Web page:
It’s summer, yet he wears an all-season tan suit with a dress shirt and tie—shooting his cuffs as he speaks, just like the way I do. He is younger than me, but not by much. A mellow speaking voice and a new White Sox cap worn with the bill pointing backward like a teenager preening on the street corner.
The bill is supposed to protect you from UV rays headed toward your eyes and forehead—think skin cancer and cataracts, you dummy, I want to tell him. But he speaks first, looking at me decked out in my own White Sox get-up—a multi-colored Minnie Minoso shirt and black Sox cap worn correctly.
“I need help,” he says. “Please, I need money.”
My fellow passengers on the CTA Red Line become still, their routine is interrupted. The background rattle and vibration switch to a clickety-clack, while we ascend from the underground to the open-air elevation near the Armitage station.
The Red Line has its own language. Background rumbles mix with polyglot sounds, no one speaks to one another, but into phones connected with tubes, some black, some white, spiraling into ears, emitting song lyrics or spouses barking urgent food pick-up orders.
“I just came from my doctor,” the well-dressed interloper says. Looking at me, but his voice echoes throughout the car.
“I have this rash, a skin rash. I can show it to you. It’s on my legs. It’s bad. I have prescriptions for it from my doctor, expensive prescriptions, but I don’t have money for the medicines.”
Followed by a well-timed pause.
“Please help me—be generous.”
I hadn’t heard this kind of plea before; and I have to admit, I’m impressed. The presentation is good: specific, to the point, and with the promise of a demonstration. We also have this baseball connection, plus he’s dressed so well—like a person I should know.
I used to work in marketing. The bumble bee flying around boxes of honey-coated oat cereal and pond frogs croaking about beer came from my desk. This guy has a sense for my kind of work.
Another thing, and it comes from a generosity I found in a Robert Parker detective novel. Keep dollar bills ready in your pocket for veterans and other unfortunates sitting on the sidewalk next to their drugged dogs and hand-written cardboard signs pleading for help. They shouldn’t have to beg for food money.
“Hey fellow,” I say, pulling out my pocket dollars—difficult to do when squashed in train car seats designed for anorexics and munchkins. “Here’s two bucks. Let me see your rash, my daughter is a dermatologist. I have her card with me.”
My dollars are snatched from my hand, and skin rash guy moves on without pulling up his pant leg or anything.
“What are you, some sort of goddamn pervert wanting to see my shit?” he turns back to me and yells.
“Are you a tourist? Soliciting on the CTA train is frowned upon, you know. It’s illegal, actually.” My fellow passenger, sitting to my right is talking, her face angled almost 90 degrees toward me. “This guy comes daily at about this time.”
I notice the shady looks directed my way from the other commuters, especially the large stern-faced lady sitting across the aisle. I wouldn’t have been able to fit in next to her—her behind spread across several seats like a hungry amoeba.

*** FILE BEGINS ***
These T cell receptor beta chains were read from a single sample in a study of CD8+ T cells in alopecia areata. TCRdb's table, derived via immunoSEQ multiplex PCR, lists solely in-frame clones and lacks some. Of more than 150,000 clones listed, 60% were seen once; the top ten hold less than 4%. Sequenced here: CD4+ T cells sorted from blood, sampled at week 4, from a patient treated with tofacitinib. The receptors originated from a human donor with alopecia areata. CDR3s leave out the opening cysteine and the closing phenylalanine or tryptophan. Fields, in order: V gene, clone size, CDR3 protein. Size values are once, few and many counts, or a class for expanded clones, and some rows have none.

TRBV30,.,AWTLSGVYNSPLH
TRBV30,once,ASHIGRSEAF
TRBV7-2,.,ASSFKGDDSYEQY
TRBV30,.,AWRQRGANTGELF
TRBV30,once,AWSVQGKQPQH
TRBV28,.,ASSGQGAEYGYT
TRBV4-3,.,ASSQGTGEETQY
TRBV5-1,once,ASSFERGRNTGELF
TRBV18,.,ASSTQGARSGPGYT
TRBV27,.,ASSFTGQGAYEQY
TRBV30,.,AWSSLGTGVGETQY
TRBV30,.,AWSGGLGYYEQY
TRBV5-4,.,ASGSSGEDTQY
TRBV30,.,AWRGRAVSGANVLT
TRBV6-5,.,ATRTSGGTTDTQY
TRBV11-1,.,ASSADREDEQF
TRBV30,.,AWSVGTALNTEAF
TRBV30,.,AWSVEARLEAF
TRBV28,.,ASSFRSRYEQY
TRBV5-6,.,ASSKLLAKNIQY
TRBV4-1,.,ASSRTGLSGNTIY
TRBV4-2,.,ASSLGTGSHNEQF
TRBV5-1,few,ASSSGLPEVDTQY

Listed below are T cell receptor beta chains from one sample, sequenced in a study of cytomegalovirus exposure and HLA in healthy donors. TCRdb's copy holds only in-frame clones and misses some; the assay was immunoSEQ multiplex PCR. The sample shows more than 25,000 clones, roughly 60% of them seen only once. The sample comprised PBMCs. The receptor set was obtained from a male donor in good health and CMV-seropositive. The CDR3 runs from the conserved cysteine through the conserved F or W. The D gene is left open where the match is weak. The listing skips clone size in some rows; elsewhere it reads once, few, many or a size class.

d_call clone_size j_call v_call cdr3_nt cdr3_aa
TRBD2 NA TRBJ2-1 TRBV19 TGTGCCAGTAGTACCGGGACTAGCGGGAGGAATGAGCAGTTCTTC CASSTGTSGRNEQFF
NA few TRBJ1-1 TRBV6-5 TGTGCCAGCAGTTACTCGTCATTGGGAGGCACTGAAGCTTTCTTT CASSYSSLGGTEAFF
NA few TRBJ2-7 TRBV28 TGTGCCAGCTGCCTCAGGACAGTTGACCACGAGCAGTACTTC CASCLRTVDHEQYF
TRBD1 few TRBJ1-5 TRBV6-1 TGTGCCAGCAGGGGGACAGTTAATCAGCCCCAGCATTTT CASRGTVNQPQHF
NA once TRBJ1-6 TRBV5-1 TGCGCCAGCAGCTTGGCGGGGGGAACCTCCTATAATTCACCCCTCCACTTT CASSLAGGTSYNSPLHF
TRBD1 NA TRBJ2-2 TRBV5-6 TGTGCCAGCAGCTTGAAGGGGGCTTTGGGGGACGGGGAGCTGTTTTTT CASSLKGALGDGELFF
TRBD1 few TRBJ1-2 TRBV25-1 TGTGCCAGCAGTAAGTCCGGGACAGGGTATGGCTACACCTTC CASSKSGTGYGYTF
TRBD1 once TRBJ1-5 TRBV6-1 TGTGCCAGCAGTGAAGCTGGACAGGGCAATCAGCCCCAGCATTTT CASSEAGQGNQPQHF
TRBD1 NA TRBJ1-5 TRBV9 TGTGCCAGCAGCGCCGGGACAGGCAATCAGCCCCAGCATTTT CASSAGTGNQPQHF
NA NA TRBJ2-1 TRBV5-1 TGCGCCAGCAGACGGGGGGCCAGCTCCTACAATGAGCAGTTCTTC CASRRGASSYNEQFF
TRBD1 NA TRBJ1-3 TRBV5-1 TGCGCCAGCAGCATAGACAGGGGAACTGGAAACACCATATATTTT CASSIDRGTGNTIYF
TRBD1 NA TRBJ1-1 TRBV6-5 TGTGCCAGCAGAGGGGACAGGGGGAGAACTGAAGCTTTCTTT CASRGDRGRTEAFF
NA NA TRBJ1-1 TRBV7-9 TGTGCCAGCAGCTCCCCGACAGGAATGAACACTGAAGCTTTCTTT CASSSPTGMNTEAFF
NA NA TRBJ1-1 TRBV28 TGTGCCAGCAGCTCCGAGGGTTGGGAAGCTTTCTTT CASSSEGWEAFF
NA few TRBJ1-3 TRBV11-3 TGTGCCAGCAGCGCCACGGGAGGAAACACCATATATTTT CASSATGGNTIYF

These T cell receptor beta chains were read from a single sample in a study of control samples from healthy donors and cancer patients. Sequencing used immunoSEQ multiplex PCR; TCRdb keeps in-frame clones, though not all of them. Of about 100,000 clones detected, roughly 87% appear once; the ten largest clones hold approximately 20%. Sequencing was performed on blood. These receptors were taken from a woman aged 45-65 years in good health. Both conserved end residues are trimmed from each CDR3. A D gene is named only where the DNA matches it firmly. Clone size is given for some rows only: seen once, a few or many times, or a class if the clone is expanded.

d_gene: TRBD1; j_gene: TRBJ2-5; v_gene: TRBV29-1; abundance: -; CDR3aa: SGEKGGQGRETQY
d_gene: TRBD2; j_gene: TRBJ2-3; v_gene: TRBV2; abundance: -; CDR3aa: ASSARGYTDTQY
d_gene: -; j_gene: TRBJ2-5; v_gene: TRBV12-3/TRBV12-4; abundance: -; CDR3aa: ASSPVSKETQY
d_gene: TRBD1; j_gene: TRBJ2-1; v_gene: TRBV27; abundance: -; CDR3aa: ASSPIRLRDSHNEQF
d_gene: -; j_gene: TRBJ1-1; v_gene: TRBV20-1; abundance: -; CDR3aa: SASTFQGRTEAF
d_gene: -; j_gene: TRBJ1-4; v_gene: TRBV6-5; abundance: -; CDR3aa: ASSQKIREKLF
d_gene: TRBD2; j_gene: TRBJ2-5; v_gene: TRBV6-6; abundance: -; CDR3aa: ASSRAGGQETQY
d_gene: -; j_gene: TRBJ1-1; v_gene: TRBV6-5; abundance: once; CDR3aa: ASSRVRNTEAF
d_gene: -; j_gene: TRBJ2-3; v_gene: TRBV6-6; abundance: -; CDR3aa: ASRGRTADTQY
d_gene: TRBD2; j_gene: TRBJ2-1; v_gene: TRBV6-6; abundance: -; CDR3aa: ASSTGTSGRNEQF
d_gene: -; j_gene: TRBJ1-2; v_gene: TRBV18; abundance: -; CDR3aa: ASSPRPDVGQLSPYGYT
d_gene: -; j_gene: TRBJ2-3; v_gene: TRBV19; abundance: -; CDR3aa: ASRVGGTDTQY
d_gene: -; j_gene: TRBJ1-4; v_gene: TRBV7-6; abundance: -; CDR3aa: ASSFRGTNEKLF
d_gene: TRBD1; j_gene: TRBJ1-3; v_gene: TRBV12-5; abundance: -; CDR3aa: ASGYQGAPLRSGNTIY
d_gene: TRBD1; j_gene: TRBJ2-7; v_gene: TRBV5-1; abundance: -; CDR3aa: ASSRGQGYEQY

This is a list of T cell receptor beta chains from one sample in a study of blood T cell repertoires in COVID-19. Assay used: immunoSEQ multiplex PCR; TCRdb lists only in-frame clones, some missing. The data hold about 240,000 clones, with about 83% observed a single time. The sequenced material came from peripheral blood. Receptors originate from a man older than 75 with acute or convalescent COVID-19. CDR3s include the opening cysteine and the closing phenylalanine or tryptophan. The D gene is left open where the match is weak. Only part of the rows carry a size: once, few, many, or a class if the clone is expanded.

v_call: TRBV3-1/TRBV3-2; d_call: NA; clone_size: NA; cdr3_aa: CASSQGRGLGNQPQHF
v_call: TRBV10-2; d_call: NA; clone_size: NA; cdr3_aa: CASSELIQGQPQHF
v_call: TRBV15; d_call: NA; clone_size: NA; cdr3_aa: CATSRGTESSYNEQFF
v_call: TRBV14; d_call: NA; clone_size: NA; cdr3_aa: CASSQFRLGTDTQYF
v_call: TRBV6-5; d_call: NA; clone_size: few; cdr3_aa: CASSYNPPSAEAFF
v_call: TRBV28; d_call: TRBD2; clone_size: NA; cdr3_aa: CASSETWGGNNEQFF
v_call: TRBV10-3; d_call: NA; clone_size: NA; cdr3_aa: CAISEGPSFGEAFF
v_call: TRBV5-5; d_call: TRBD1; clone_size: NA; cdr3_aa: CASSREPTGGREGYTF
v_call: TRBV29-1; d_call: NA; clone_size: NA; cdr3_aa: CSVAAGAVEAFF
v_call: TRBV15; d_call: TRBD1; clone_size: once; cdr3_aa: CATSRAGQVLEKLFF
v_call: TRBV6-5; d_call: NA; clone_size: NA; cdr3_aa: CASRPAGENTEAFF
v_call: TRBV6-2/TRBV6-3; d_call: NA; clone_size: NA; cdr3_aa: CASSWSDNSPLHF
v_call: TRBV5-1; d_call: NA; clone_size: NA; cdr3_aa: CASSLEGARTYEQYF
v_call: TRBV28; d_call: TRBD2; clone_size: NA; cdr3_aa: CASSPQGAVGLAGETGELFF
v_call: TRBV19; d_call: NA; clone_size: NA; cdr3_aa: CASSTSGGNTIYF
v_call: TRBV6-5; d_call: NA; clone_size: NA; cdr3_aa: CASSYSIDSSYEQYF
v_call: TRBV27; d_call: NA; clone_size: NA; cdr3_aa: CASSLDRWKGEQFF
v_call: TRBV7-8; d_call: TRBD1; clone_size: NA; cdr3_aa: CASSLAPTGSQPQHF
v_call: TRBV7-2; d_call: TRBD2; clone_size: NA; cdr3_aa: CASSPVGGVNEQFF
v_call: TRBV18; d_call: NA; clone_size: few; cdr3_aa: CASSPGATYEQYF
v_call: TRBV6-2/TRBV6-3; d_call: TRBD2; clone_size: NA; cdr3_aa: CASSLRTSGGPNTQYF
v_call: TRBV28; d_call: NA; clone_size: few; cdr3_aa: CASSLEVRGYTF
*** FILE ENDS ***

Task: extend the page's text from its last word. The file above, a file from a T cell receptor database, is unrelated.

“In a few minutes, Darryl, the blind guy,” my neighbor says, “will come through the same door—how he manages that, well that’s a mystery—but no hand-out—please. We’ve talked to him. He needs to stay on the platform before he kills himself.”
“Please, can’t someone help me? I’m blind.” Darryl was on-time, working his way into our car, slashing his red-tipped cane over everyone’s ankles, as he makes his way toward us. “Please help,” he says again.
A nudge from the lady to my right, her Margaret Atwood book now turned face down on her lap and her hand across my arm, shushing me.
“Darryl, no soliciting,” she says. “It’s dangerous for you to walk between the cars. We’ve told you to stay on the platform.”
“Darryl, stay on the platform!” shout the other commuters.
“You’re new here,” the lady says to me, “and there’s a protocol to follow. You’re probably coming from White Sox park, my favorite team, by the way, but there’s no excuse for handing out charity here on the train. Stella, the gospel singer, stationed at the north-end of the Randolph stop is a better one to help. When she sings, “Shall We Gather by the River,” you’ll want to be generous.”
I study the advertisements papering the walls, for massage therapists, dental assistants, and radio and television announcers. The schools hawk golden opportunities and hefty incomes.
Maybe that’s something the skin rash guy should look into.
Widowerhood is not the same as being single, but still…….
“So you’re a White Sox fan?’ I ask my fellow passenger, our bare arms touching. “Do you attend many Sox games? And I like your reading choice. I wonder if….”
“Shush,” she says, as she lifts her book. “I’m married.”
I travel to the end of the line—Linden Street in Wilmette. A narrow passageway guides me to the exit.
I bump into Mr. Skin Disease Guy.
He gently pokes me in the shoulder as if we’re old acquaintances.
“I thought you would be good for more than two bucks, what with our White Sox connection, and here you getting off in this wealthy North Shore area,” he says. “I didn’t make much money today, not like after a Cubs or Bear game. Cubs win—big bucks! My wife’s waiting outside in our car. She’s thrilled to get me out of the house. We can give you a ride home if you need one.”
“I’ll walk, thanks,” I say, while weighing the afternoon adventures.